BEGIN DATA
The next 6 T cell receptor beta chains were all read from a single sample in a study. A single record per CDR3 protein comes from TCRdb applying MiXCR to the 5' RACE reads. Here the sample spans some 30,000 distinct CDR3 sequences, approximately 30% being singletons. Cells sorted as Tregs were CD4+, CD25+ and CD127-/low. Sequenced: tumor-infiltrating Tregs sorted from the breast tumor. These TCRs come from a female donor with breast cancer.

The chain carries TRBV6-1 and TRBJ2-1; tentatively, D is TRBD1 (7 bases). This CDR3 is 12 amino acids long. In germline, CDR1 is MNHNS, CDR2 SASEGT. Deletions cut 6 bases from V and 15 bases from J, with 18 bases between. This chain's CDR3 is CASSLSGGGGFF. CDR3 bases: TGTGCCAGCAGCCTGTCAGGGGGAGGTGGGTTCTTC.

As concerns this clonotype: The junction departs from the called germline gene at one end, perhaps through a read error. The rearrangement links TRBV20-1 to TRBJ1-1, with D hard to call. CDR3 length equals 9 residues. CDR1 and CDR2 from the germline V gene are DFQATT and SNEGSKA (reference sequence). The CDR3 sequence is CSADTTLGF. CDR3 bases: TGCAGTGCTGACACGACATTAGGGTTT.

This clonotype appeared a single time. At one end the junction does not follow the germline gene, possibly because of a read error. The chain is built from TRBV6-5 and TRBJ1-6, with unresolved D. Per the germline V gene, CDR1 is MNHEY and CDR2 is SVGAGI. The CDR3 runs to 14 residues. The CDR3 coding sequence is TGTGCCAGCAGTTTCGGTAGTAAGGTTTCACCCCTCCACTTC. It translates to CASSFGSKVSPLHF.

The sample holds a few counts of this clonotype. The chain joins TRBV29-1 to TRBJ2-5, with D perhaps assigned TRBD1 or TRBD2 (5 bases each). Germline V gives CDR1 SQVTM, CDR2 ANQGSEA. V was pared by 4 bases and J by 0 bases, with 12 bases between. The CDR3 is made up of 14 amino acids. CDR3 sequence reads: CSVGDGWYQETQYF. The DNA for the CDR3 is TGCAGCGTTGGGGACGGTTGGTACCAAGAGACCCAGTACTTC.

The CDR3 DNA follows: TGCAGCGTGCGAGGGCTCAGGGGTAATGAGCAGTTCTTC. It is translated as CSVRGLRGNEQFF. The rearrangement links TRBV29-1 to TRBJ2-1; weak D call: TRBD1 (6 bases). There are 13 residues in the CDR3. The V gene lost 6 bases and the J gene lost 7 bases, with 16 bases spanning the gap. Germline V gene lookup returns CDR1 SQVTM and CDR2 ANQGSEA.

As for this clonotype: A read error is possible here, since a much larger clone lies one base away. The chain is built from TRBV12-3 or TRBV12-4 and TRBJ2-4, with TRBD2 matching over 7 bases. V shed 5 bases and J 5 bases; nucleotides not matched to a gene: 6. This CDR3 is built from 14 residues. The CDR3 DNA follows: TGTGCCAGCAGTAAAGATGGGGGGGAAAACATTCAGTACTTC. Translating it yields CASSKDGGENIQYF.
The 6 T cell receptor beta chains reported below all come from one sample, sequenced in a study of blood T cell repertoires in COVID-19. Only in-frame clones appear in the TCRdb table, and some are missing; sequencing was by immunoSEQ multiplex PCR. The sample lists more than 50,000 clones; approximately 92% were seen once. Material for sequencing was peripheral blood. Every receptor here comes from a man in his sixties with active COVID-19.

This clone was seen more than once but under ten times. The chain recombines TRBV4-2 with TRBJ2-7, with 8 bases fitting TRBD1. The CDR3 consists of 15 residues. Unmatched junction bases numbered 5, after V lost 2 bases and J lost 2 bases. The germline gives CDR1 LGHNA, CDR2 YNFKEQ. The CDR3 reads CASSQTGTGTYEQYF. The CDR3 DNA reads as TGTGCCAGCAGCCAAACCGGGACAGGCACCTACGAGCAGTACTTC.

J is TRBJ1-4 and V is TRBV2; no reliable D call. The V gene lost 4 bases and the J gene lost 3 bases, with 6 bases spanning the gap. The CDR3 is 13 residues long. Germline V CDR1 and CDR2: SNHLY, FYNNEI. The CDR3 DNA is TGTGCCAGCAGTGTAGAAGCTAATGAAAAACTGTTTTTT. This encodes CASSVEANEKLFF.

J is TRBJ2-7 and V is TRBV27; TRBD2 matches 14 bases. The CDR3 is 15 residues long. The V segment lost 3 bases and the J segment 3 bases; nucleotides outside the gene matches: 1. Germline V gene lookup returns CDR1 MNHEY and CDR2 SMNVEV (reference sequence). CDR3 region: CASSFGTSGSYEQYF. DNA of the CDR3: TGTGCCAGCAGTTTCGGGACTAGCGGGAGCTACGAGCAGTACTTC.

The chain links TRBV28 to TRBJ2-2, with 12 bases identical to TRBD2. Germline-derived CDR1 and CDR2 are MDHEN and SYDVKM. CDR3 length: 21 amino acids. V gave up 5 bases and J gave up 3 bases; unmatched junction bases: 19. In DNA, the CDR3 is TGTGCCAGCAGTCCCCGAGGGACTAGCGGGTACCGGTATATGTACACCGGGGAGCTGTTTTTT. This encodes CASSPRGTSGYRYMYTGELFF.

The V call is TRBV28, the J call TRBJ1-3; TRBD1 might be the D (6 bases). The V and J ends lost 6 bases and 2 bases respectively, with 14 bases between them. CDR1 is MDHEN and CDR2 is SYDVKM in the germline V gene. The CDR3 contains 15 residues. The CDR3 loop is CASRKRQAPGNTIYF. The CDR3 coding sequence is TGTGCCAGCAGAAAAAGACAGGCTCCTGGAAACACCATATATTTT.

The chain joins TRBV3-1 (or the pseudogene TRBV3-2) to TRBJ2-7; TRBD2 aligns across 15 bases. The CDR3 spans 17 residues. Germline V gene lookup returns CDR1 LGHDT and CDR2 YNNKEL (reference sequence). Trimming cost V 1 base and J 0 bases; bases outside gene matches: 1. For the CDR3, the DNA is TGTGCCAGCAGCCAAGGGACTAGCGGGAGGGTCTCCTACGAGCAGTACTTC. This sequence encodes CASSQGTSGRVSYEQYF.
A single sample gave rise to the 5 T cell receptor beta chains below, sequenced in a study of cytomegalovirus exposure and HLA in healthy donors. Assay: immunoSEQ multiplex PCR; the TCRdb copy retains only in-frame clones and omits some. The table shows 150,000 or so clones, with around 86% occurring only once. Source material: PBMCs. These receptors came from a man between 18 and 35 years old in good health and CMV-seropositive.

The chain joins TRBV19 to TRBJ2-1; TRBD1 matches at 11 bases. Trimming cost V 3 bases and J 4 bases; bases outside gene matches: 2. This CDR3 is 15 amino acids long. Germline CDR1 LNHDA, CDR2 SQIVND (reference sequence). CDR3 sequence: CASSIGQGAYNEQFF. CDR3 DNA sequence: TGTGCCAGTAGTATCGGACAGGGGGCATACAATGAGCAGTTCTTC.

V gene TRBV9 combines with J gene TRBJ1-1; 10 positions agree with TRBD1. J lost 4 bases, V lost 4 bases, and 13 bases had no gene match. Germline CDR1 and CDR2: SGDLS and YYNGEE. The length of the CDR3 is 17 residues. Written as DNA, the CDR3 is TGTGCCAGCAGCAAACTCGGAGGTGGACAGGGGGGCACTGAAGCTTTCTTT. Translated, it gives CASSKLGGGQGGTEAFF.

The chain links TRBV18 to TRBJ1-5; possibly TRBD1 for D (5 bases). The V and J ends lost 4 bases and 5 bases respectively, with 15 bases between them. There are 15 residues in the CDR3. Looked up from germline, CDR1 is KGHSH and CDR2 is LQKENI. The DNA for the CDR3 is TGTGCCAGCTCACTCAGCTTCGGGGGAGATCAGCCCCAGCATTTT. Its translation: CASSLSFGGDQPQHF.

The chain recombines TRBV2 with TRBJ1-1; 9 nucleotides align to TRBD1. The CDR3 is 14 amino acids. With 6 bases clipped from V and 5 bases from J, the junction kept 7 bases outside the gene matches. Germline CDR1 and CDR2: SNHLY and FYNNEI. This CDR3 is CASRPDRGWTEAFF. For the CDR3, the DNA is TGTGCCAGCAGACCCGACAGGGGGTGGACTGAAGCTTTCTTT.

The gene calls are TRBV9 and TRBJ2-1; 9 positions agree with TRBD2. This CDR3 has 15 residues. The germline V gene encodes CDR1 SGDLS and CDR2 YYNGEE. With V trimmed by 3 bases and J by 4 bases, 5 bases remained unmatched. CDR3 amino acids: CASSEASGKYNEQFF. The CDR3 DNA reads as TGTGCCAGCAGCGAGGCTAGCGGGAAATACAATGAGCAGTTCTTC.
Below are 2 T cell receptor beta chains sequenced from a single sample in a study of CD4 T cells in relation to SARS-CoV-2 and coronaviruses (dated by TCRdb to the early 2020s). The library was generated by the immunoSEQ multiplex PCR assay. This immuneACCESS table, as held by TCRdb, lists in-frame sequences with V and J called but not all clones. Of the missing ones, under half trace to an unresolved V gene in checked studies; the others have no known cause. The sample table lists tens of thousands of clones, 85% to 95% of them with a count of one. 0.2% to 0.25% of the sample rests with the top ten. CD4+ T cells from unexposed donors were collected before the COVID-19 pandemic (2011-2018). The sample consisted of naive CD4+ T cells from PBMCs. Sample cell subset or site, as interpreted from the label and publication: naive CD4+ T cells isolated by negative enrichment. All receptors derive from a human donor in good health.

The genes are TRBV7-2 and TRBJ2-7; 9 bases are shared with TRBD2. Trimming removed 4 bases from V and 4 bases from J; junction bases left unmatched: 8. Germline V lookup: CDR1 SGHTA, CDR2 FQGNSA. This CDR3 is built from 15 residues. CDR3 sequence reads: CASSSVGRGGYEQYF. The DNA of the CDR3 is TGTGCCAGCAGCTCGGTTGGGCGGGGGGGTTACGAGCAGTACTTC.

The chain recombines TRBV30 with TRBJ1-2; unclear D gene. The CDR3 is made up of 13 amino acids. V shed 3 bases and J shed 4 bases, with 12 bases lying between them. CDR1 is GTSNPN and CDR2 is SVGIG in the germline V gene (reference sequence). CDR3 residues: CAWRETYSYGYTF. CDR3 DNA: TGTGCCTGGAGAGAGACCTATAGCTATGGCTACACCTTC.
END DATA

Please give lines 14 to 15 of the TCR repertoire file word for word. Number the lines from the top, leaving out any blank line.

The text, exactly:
The chain joins TRBV3-1 (or the pseudogene TRBV3-2) to TRBJ2-7; TRBD2 aligns across 15 bases. The CDR3 spans 17 residues. Germline V gene lookup returns CDR1 LGHDT and CDR2 YNNKEL (reference sequence). Trimming cost V 1 base and J 0 bases; bases outside gene matches: 1. For the CDR3, the DNA is TGTGCCAGCAGCCAAGGGACTAGCGGGAGGGTCTCCTACGAGCAGTACTTC. This sequence encodes CASSQGTSGRVSYEQYF.
A single sample gave rise to the 5 T cell receptor beta chains below, sequenced in a study of cytomegalovirus exposure and HLA in healthy donors. Assay: immunoSEQ multiplex PCR; the TCRdb copy retains only in-frame clones and omits some. The table shows 150,000 or so clones, with around 86% occurring only once. Source material: PBMCs. These receptors came from a man between 18 and 35 years old in good health and CMV-seropositive.